I have long promoted municipal accountability for the use of tax dollars related to animal sheltering and care. As much as I would like to think the animal shelter system can be reformed, now is not the time to take the burden off of shelters and put it on the public or on rescue groups with many people paying attention for the first time ever. Now is the time to keep the public engaged as we really focus on programs proven to work and to push public officials to do their jobs consistent with public values when it relates to keeping people safe and keeping healthy and treatable animals alive. Now is the time to supercharge those programs which have proven they may be the most important during times of crisis - pet retention programs, proactive redemptions, foster programs, comprehensive adoption programs, and community outreach/public relations. Now is not the time to take the focus off of a shelter system which exists in most places not for animal welfare but for public safety. I think you need a foundation of a commitment to life-saving first; killing healthy and treatable animals for no good reason is a betrayal of the public trust which continues unabated across the country. Once we end that outdated model, that is our foundation upon which we can build a new and better future.
Perhaps I am being short-sighted. My opinion matters little in the big scheme of things in any event. The view is just a whole lot different from the weeds of Alabama than from the streets of Texas. I would love to be proven wrong and would love to see all of my concerns put to rest.
I understand that the HASS model is a pilot program to see if the ideas work. Much like shifting sands, it is not engraved in stone. It is a series of idea which may or may not have have universal application. I would love a future in which the shelter in any community is a safe haven for the animals most in need of help, in which shelters are seen as places of hope and support, and in which there are interactions between the shelter and social services agencies or community stakeholders to help people who most need help so we keep pets where they belong - in existing homes.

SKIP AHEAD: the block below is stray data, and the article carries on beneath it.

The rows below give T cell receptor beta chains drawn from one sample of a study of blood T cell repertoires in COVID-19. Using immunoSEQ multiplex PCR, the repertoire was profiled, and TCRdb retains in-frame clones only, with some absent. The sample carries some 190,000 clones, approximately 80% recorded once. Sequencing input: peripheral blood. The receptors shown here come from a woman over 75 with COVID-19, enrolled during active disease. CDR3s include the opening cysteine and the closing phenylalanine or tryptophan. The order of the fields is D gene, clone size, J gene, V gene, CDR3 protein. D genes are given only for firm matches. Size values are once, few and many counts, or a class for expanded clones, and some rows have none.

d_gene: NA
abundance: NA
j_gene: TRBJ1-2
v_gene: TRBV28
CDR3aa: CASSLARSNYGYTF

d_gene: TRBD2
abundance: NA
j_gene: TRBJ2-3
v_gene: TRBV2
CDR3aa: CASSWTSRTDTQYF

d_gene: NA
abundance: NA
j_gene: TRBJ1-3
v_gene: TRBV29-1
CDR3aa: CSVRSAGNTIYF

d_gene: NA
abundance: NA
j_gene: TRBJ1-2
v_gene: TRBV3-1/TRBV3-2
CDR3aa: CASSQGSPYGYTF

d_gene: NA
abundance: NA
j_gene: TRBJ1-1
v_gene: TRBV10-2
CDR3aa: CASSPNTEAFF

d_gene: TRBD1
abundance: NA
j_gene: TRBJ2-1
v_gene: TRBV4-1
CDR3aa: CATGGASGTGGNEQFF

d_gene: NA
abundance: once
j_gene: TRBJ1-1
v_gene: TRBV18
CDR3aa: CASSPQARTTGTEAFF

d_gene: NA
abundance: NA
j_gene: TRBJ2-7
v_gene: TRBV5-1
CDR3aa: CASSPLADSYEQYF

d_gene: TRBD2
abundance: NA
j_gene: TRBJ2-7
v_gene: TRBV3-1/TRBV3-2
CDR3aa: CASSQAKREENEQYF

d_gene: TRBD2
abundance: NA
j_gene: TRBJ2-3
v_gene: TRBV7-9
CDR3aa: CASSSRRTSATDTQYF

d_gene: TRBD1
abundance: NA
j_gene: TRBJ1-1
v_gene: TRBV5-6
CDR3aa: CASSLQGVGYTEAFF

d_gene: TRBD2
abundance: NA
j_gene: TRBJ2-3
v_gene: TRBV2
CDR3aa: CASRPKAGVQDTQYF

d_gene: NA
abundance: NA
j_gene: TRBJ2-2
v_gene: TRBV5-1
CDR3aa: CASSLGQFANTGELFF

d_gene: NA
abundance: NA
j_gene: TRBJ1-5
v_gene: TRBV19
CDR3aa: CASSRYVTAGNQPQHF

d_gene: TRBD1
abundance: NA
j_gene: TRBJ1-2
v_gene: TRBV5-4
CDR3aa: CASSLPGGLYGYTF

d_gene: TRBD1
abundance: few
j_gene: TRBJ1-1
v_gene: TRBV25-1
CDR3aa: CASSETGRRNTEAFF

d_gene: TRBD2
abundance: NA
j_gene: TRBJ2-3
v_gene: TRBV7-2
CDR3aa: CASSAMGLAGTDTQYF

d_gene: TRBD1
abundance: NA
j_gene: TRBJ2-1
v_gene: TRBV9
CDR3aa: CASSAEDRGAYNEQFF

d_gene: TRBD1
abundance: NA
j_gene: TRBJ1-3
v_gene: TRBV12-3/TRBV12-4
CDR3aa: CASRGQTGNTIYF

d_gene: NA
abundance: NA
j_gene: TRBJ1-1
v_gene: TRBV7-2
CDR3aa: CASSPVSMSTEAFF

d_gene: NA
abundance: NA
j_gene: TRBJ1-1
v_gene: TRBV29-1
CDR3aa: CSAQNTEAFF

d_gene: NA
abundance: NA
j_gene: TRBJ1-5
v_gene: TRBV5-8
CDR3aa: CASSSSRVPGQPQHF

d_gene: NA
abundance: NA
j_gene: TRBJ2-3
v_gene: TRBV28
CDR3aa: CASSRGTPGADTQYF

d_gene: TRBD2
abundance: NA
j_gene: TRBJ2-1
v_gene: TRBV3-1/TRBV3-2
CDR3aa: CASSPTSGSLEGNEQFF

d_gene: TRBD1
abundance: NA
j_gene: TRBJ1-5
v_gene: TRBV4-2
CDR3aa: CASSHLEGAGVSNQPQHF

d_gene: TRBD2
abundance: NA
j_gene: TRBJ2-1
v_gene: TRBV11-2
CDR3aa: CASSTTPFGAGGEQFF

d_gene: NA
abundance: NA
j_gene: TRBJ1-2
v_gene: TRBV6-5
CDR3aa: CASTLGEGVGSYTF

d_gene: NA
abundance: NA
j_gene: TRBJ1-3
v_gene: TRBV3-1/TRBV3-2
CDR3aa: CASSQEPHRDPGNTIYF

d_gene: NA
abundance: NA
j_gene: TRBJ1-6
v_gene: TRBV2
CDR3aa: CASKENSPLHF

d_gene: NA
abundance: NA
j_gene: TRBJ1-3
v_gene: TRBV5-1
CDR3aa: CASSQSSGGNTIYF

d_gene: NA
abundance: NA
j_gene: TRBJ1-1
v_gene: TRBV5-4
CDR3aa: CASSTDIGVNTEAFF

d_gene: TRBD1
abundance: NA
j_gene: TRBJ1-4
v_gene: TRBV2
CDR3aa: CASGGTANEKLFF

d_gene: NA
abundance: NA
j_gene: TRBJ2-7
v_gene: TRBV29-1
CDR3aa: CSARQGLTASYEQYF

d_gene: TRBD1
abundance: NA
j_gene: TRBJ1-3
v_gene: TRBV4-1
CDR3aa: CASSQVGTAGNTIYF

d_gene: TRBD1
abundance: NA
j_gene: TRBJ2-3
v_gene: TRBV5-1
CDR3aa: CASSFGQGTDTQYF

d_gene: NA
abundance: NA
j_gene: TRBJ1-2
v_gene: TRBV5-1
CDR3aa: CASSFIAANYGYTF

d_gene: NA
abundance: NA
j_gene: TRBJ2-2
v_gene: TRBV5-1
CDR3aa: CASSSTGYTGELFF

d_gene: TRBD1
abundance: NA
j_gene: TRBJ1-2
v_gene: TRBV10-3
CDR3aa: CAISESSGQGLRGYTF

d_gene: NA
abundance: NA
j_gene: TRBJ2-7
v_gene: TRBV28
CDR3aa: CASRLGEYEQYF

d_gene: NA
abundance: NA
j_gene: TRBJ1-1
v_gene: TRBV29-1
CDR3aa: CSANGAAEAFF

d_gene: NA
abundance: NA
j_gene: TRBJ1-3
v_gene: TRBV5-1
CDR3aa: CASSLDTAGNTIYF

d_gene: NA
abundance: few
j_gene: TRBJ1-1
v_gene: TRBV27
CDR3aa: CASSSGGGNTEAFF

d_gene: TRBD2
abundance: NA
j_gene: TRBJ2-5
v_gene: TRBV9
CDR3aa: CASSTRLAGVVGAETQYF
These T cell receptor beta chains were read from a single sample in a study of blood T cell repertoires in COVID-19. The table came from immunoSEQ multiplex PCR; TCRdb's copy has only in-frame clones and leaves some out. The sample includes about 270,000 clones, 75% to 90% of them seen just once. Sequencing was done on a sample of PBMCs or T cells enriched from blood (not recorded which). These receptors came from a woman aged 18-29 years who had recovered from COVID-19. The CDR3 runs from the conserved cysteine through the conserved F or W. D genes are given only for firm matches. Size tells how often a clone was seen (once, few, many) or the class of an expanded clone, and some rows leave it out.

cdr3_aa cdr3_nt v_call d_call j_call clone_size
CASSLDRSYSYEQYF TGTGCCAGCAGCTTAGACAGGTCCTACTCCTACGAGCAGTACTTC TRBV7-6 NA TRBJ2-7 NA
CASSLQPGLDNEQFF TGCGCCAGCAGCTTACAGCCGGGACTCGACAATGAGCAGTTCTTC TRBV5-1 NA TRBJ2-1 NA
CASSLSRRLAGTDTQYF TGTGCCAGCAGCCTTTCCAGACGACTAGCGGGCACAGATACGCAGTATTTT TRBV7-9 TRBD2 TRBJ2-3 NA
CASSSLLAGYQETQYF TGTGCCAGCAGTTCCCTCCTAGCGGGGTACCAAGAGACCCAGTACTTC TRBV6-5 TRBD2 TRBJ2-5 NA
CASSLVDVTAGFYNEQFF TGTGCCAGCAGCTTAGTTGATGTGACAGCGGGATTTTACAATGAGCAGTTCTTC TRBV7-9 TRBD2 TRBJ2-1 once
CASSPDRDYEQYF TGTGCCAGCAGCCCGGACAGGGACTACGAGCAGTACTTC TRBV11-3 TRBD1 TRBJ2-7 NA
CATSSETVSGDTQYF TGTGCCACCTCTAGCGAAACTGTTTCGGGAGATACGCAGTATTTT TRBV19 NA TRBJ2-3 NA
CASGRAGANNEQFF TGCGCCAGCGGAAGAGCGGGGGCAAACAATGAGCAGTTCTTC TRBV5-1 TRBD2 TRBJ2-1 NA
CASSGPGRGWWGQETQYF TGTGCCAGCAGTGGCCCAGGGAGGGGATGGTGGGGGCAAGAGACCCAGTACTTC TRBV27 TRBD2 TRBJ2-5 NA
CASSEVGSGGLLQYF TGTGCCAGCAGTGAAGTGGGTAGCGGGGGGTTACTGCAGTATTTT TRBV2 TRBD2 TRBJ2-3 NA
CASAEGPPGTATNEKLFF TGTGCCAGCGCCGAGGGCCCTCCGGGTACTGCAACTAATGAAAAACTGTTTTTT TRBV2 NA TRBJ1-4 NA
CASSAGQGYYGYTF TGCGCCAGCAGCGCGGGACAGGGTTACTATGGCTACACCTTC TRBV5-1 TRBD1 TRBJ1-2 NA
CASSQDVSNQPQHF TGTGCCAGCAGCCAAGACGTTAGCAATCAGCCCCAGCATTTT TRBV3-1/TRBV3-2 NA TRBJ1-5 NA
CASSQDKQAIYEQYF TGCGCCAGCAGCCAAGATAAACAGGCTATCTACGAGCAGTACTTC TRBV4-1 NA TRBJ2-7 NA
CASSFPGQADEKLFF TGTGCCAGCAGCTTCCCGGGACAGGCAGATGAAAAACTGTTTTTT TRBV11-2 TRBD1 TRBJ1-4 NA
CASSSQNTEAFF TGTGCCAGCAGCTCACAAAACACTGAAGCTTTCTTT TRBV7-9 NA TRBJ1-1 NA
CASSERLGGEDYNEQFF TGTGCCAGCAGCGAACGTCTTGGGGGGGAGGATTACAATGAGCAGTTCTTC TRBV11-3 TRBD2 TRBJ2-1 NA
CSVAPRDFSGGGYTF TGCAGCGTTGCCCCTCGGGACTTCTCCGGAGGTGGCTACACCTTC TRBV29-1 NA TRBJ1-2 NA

Back to my beach metaphors, I am but a grain of sand on the beach of animal sheltering and welfare. I have worked hard for many years to affect change in my own area with some degree of success in a few places and with dismal failure in another areas. My plan is to watch what happens around me and write about it to keep people informed to the extent that I can keep up. I will keep promoting the No Kill Equation in the meantime because it works now, it works anywhere, it’s about leadership (not money) and it includes many of the same elements being contemplated by the HASS model.
It is possible that we have arrived at a tipping point in the history of our society which may result in a complete change in how animal shelters function and interact with the public being served. Dare to dream. My hope is that if we really want to change our society related to animal sheltering, some large national animal welfare organizations which have routinely operated with millions of dollars in the bank from a view of thirty-thousand feet while writing position statements and holding seminars will realize it’s time to land their planes, put boots on the ground and use that money in the communities that need their help. Ideas are great. Actions are better.
I also hope that those who are promoting the HASS model are not blinded by an information silo created by their own progress. Austin, Texas, is nothing like Anniston, Alabama. Tucson, Arizona is nothing like Toledo, Ohio. I wish the HASS founders well. They have much more time to devote to this subject than most individual advocates like me and they are much smarter than I am to be sure. A day will come when the destruction of healthy and treatable animals in our nation's shelters will end. How quickly we arrive at that new "normal" is up to all of us. Is HASS the path to that future? Time will tell.
Stay tuned. See you on the beach.
NOTE: Since the time I wrote this blog, I have learned that some shelters are using the HASS Model as a reason to stop providing services to the public. In El Paso, the shelter is refusing to pick up and house healthy animals running at large in spite of the legal public safety obligations of the city and the shelter there. El Paso is a Tier 1 location in the HASS program. This is completely unacceptable. If you live in a place where the municipal animal shelter, or one funded by tax dollars, is refusing to provide public services, contact your local elected officials and demand better.
I am an animal welfare advocate. My goal is to help people understand some basic issues related to companion animals in America. Awareness leads to education leads to action leads to change.
image courtesy of Terrah Johnson